I was an intern at the Department of Defense and was attending happy hour at the office in July when a drunken executive – a man much older than me – started chasing me. He followed me along with other interns as we moved from group to group.
Eventually he cornered me asking about my favorite alcoholic beverages (even though I knew I was underage), my party habits, and my ethnicity, among other things. No matter what I replied, he kept pushing and responding with what sounded like sexual innuendo to me while standing too close. It was uncomfortable to say the least.
At the end of the night the situation escalated: the man broke through a group I was with and raced towards me in a manner that was alarming to me. Somebody intervened. An officer pushed him away from me, a colleague immediately picked up the interns and drove us home.
In the car, we discussed whether we should report the incident to our superiors. My colleague warned us not to be surprised if the reporting doesn’t come up with results. “Ultimately,” she said bitterly but compassionately, “the DOD is still a boys’ club.”
I had never experienced sexual harassment in the workplace before, but I knew the odds were against me. I was an intern in the Secretary of Defense’s office, which, among other things, deals with sexual misconduct in the military. I had seen the statistics: of the more than 6,200 reports of sexual assault by US soldiers in fiscal 2020, only 50 cases, 0.8 percent, led to convictions for sex offenses under the Uniform Code of Military Justice. While this legal framework generally only applies to members of the military and probably wouldn’t in my case, military culture permeates the Pentagon. I assumed that reporting my harassment would have no consequence other than damaging my reputation.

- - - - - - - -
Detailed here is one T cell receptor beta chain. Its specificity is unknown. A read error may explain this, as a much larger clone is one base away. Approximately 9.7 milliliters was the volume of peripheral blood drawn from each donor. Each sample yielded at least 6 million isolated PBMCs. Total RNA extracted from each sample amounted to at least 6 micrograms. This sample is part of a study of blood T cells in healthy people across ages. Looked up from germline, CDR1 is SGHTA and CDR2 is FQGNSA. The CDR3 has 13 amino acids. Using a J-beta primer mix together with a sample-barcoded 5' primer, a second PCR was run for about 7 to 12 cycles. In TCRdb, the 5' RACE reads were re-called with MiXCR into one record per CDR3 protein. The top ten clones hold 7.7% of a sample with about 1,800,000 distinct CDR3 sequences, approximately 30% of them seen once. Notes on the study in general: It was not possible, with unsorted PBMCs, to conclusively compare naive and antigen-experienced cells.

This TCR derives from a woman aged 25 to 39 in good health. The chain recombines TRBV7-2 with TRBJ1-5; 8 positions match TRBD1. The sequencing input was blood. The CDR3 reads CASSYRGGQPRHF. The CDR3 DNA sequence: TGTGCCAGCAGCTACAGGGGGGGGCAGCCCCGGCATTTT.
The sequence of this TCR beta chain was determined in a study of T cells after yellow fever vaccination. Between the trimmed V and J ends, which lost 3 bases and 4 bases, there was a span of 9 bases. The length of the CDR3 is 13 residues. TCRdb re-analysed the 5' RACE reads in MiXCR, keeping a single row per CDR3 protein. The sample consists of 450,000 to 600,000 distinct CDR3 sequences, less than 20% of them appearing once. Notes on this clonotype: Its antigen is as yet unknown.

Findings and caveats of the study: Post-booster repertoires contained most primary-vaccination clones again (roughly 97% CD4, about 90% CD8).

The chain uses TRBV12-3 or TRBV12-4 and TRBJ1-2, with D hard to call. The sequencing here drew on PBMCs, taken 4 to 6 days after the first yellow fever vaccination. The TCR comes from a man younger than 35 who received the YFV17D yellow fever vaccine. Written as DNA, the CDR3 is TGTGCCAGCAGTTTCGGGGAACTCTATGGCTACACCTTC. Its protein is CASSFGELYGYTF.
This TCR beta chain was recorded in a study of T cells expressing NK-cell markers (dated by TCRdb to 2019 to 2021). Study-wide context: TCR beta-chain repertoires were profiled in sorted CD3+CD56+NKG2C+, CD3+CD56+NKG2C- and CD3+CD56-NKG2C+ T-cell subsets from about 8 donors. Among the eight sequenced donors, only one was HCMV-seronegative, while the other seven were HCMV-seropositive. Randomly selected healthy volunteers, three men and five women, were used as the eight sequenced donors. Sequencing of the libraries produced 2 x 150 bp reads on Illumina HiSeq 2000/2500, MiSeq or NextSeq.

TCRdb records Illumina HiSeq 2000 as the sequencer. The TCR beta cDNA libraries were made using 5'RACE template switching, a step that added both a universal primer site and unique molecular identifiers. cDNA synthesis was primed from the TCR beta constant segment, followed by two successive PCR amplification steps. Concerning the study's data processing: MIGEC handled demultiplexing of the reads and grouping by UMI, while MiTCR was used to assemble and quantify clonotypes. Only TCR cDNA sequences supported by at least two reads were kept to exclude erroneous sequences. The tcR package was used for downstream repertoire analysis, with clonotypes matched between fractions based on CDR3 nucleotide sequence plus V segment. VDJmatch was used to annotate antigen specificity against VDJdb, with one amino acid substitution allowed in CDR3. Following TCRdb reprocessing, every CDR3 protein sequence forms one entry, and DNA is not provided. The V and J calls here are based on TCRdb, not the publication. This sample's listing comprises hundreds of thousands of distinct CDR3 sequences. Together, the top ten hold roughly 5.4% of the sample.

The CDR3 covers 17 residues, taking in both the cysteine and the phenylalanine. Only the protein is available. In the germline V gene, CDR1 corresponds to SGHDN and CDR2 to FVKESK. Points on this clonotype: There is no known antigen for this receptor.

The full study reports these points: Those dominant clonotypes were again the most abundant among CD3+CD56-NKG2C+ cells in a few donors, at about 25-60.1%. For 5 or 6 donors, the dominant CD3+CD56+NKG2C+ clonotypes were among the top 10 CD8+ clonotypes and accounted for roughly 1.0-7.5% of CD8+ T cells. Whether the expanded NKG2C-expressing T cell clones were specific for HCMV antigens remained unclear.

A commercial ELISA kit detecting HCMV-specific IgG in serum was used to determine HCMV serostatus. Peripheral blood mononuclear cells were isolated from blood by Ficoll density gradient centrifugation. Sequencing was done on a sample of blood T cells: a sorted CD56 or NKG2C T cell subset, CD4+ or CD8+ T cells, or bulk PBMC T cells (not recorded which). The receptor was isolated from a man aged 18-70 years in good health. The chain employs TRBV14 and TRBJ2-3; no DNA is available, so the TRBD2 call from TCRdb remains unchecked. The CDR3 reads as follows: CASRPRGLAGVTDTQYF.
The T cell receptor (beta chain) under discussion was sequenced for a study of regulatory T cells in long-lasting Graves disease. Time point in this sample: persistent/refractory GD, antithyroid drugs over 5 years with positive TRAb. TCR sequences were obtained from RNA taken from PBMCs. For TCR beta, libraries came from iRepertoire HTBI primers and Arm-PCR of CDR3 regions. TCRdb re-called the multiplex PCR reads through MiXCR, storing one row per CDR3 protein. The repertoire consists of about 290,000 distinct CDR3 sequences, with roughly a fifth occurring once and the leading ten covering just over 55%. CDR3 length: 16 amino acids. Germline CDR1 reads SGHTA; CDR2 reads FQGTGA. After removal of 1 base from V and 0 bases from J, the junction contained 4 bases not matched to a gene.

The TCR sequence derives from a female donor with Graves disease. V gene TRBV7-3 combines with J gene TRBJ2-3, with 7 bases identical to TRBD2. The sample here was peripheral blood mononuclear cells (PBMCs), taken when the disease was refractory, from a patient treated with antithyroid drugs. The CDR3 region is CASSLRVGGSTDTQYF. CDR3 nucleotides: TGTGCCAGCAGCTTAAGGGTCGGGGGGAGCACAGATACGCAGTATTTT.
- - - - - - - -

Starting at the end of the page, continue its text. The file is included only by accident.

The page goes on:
When I returned home that night, I began to downplay the incident in my mind. I watched with almost clinical distance as I began to gas myself. “I’m overreacting,” I said to myself. “That wasn’t such a big deal.”
I’m usually outspoken, but my instinct for self-preservation pushed me to stay calm and not report what happened. I was afraid of jeopardizing the internship I was looking forward to and the career I was just starting out. I was worried about hurting the relationships I had built in the office. I wondered who would believe the intern?
When I got to the office the next day, however, a reality awaited me that I had never imagined: the best-case scenario.
The man who intervened on my behalf, a senior military official, reported the incident and others present confirmed his testimony. I was told my molester quit shortly after the investigation into his crimes began. (I chose not to mention him and others mentioned here because my focus is not on the identity of the people mentioned, but rather on how their actions have influenced my experience.)
Most amazingly, I felt supported, safe, and validated throughout the experience. My fellow interns and I were interviewed and had the opportunity to speak to a manager individually about the incident.
Almost every woman I know has her own story of sexual harassment in the workplace, the majority of which ends without justice or accountability. Research has shown that nearly a quarter of US soldiers report having been sexually assaulted in the military.
So what happened that made this experience different? The military has been rightly criticized for its handling of sexual misconduct, which is why I found my experience as a civilian in the Department of Defense so remarkable. It is tempting to attribute my more positive experiences to attempts by a progressive government to combat sexual assault and harassment in the armed forces, or simply to the actions of a good man. But the answer is more complex.